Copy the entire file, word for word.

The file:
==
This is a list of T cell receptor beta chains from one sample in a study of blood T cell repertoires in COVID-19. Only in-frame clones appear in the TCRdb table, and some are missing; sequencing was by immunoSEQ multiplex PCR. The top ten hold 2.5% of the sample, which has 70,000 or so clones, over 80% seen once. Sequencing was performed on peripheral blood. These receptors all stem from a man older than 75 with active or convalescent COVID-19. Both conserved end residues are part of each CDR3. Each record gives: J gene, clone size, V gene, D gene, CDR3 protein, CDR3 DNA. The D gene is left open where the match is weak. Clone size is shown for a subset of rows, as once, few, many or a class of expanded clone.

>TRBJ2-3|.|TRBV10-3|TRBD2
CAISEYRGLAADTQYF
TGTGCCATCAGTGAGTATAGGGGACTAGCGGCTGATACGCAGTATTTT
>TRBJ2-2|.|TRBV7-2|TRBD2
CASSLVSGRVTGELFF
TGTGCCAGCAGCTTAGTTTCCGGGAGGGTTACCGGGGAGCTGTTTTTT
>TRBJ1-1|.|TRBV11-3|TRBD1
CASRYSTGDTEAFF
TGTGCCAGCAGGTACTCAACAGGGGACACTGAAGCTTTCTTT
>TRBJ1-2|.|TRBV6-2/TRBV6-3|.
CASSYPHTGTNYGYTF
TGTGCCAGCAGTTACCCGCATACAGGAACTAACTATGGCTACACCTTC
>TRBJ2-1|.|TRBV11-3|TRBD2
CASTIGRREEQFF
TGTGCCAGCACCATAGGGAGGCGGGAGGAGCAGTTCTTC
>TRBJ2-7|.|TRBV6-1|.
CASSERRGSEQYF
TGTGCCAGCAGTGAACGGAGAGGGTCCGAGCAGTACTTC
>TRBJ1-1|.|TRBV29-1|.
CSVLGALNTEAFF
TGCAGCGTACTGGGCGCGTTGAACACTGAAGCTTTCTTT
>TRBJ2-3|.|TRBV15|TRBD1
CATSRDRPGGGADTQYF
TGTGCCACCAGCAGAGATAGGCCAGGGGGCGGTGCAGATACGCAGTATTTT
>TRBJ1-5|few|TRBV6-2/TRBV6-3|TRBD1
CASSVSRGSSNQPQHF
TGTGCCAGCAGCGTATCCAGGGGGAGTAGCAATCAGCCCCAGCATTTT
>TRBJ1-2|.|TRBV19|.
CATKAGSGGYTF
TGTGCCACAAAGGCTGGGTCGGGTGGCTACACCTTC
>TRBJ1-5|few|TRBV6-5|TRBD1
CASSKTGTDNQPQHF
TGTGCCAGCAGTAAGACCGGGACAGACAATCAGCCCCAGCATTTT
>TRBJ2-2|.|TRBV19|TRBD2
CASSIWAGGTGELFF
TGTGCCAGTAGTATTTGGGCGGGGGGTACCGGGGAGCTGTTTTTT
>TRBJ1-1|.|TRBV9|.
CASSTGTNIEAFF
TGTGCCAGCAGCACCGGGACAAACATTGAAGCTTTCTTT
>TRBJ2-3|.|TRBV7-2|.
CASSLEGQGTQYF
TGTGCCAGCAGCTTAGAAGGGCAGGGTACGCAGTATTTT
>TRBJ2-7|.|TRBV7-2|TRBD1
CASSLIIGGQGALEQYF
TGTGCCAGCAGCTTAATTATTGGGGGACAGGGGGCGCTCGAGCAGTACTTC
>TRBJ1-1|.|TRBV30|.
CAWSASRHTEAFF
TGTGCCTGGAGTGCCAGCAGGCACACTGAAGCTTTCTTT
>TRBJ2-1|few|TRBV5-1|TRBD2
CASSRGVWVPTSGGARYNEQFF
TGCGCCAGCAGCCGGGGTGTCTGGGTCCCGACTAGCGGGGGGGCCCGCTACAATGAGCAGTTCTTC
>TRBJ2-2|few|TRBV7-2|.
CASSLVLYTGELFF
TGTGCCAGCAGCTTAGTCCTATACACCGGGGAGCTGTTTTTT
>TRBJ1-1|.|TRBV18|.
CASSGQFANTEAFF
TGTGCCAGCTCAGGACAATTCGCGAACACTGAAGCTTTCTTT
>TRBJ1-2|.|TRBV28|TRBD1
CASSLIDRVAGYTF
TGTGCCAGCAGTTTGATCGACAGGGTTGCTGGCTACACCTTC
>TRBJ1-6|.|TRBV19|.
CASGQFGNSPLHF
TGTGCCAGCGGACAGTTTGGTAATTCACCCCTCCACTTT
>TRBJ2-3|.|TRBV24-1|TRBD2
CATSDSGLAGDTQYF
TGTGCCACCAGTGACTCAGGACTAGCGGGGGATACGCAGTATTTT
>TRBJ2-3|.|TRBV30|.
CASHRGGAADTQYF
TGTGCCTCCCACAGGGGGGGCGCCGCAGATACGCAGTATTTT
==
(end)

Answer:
This is a list of T cell receptor beta chains from one sample in a study of blood T cell repertoires in COVID-19. Only in-frame clones appear in the TCRdb table, and some are missing; sequencing was by immunoSEQ multiplex PCR. The top ten hold 2.5% of the sample, which has 70,000 or so clones, over 80% seen once. Sequencing was performed on peripheral blood. These receptors all stem from a man older than 75 with active or convalescent COVID-19. Both conserved end residues are part of each CDR3. Each record gives: J gene, clone size, V gene, D gene, CDR3 protein, CDR3 DNA. The D gene is left open where the match is weak. Clone size is shown for a subset of rows, as once, few, many or a class of expanded clone.

>TRBJ2-3|.|TRBV10-3|TRBD2
CAISEYRGLAADTQYF
TGTGCCATCAGTGAGTATAGGGGACTAGCGGCTGATACGCAGTATTTT
>TRBJ2-2|.|TRBV7-2|TRBD2
CASSLVSGRVTGELFF
TGTGCCAGCAGCTTAGTTTCCGGGAGGGTTACCGGGGAGCTGTTTTTT
>TRBJ1-1|.|TRBV11-3|TRBD1
CASRYSTGDTEAFF
TGTGCCAGCAGGTACTCAACAGGGGACACTGAAGCTTTCTTT
>TRBJ1-2|.|TRBV6-2/TRBV6-3|.
CASSYPHTGTNYGYTF
TGTGCCAGCAGTTACCCGCATACAGGAACTAACTATGGCTACACCTTC
>TRBJ2-1|.|TRBV11-3|TRBD2
CASTIGRREEQFF
TGTGCCAGCACCATAGGGAGGCGGGAGGAGCAGTTCTTC
>TRBJ2-7|.|TRBV6-1|.
CASSERRGSEQYF
TGTGCCAGCAGTGAACGGAGAGGGTCCGAGCAGTACTTC
>TRBJ1-1|.|TRBV29-1|.
CSVLGALNTEAFF
TGCAGCGTACTGGGCGCGTTGAACACTGAAGCTTTCTTT
>TRBJ2-3|.|TRBV15|TRBD1
CATSRDRPGGGADTQYF
TGTGCCACCAGCAGAGATAGGCCAGGGGGCGGTGCAGATACGCAGTATTTT
>TRBJ1-5|few|TRBV6-2/TRBV6-3|TRBD1
CASSVSRGSSNQPQHF
TGTGCCAGCAGCGTATCCAGGGGGAGTAGCAATCAGCCCCAGCATTTT
>TRBJ1-2|.|TRBV19|.
CATKAGSGGYTF
TGTGCCACAAAGGCTGGGTCGGGTGGCTACACCTTC
>TRBJ1-5|few|TRBV6-5|TRBD1
CASSKTGTDNQPQHF
TGTGCCAGCAGTAAGACCGGGACAGACAATCAGCCCCAGCATTTT
>TRBJ2-2|.|TRBV19|TRBD2
CASSIWAGGTGELFF
TGTGCCAGTAGTATTTGGGCGGGGGGTACCGGGGAGCTGTTTTTT
>TRBJ1-1|.|TRBV9|.
CASSTGTNIEAFF
TGTGCCAGCAGCACCGGGACAAACATTGAAGCTTTCTTT
>TRBJ2-3|.|TRBV7-2|.
CASSLEGQGTQYF
TGTGCCAGCAGCTTAGAAGGGCAGGGTACGCAGTATTTT
>TRBJ2-7|.|TRBV7-2|TRBD1
CASSLIIGGQGALEQYF
TGTGCCAGCAGCTTAATTATTGGGGGACAGGGGGCGCTCGAGCAGTACTTC
>TRBJ1-1|.|TRBV30|.
CAWSASRHTEAFF
TGTGCCTGGAGTGCCAGCAGGCACACTGAAGCTTTCTTT
>TRBJ2-1|few|TRBV5-1|TRBD2
CASSRGVWVPTSGGARYNEQFF
TGCGCCAGCAGCCGGGGTGTCTGGGTCCCGACTAGCGGGGGGGCCCGCTACAATGAGCAGTTCTTC
>TRBJ2-2|few|TRBV7-2|.
CASSLVLYTGELFF
TGTGCCAGCAGCTTAGTCCTATACACCGGGGAGCTGTTTTTT
>TRBJ1-1|.|TRBV18|.
CASSGQFANTEAFF
TGTGCCAGCTCAGGACAATTCGCGAACACTGAAGCTTTCTTT
>TRBJ1-2|.|TRBV28|TRBD1
CASSLIDRVAGYTF
TGTGCCAGCAGTTTGATCGACAGGGTTGCTGGCTACACCTTC
>TRBJ1-6|.|TRBV19|.
CASGQFGNSPLHF
TGTGCCAGCGGACAGTTTGGTAATTCACCCCTCCACTTT
>TRBJ2-3|.|TRBV24-1|TRBD2
CATSDSGLAGDTQYF
TGTGCCACCAGTGACTCAGGACTAGCGGGGGATACGCAGTATTTT
>TRBJ2-3|.|TRBV30|.
CASHRGGAADTQYF
TGTGCCTCCCACAGGGGGGGCGCCGCAGATACGCAGTATTTT